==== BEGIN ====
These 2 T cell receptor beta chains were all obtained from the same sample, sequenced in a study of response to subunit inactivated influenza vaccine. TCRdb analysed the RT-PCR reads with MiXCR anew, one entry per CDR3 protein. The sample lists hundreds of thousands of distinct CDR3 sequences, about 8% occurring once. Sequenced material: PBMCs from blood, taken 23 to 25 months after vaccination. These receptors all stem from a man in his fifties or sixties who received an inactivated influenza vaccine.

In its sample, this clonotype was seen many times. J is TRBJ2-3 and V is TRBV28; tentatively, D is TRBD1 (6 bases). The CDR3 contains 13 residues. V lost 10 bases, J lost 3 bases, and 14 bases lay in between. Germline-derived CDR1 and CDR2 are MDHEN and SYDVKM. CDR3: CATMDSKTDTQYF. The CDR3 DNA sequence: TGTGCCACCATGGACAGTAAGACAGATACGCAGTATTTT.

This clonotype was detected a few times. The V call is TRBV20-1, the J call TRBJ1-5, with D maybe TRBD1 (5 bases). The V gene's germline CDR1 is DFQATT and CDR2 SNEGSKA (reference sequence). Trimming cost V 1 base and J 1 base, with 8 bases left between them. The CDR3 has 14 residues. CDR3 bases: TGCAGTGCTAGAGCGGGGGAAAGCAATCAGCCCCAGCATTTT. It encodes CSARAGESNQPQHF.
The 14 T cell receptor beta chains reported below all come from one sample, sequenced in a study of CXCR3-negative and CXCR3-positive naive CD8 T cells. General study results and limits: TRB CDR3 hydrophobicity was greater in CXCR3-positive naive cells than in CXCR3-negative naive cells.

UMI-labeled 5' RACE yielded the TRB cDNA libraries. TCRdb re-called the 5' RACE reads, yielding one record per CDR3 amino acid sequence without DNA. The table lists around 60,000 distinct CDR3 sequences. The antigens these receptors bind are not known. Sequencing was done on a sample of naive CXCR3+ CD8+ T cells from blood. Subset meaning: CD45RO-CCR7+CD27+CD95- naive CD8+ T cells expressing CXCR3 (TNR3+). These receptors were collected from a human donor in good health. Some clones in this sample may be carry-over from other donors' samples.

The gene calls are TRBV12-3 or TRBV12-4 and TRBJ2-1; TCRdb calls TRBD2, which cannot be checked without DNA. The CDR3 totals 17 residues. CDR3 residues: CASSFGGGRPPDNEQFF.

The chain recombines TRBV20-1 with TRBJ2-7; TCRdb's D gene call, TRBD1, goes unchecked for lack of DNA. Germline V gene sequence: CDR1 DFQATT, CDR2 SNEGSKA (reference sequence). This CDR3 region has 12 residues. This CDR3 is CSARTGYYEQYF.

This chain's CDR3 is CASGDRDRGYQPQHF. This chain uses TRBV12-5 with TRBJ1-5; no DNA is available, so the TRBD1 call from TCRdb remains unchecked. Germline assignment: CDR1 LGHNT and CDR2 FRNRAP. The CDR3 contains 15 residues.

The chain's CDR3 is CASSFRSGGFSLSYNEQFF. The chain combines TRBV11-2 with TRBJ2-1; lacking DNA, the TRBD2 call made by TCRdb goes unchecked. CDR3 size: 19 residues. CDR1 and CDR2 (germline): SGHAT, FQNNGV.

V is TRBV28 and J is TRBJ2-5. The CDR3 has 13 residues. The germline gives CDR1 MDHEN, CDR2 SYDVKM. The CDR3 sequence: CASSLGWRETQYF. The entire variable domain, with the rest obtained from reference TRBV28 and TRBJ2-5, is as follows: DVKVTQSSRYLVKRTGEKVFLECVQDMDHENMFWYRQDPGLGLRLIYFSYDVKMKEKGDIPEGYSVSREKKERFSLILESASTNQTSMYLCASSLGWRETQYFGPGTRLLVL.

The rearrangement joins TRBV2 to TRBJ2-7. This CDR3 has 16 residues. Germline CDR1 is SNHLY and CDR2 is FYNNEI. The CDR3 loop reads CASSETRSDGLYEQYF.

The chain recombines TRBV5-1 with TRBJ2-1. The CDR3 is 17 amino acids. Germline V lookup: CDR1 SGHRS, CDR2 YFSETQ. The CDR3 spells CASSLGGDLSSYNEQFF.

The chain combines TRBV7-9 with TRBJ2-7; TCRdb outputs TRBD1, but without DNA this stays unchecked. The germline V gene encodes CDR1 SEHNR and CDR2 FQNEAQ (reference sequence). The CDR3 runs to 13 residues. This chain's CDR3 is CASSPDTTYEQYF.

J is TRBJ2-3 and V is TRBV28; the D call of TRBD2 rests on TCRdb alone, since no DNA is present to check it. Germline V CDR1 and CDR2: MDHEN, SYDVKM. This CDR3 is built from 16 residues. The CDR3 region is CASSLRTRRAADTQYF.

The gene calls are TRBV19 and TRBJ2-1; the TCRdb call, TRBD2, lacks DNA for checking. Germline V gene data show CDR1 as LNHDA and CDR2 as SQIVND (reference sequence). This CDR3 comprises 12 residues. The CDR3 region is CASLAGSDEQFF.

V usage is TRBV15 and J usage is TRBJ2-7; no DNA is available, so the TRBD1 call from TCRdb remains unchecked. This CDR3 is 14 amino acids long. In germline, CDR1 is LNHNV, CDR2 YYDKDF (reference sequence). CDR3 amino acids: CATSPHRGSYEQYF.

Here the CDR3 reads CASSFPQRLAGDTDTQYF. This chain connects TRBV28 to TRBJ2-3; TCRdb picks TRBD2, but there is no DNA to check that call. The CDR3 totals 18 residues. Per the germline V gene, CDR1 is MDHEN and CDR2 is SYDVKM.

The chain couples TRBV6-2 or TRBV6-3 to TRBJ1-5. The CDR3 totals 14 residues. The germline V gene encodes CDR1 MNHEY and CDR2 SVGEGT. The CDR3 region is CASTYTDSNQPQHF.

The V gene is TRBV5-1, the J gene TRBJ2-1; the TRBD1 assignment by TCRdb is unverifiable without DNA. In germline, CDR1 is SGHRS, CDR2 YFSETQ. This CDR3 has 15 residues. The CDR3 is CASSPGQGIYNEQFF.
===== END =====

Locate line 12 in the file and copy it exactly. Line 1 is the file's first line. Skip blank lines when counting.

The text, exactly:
The chain recombines TRBV5-1 with TRBJ2-1. The CDR3 is 17 amino acids. Germline V lookup: CDR1 SGHRS, CDR2 YFSETQ. The CDR3 spells CASSLGGDLSSYNEQFF.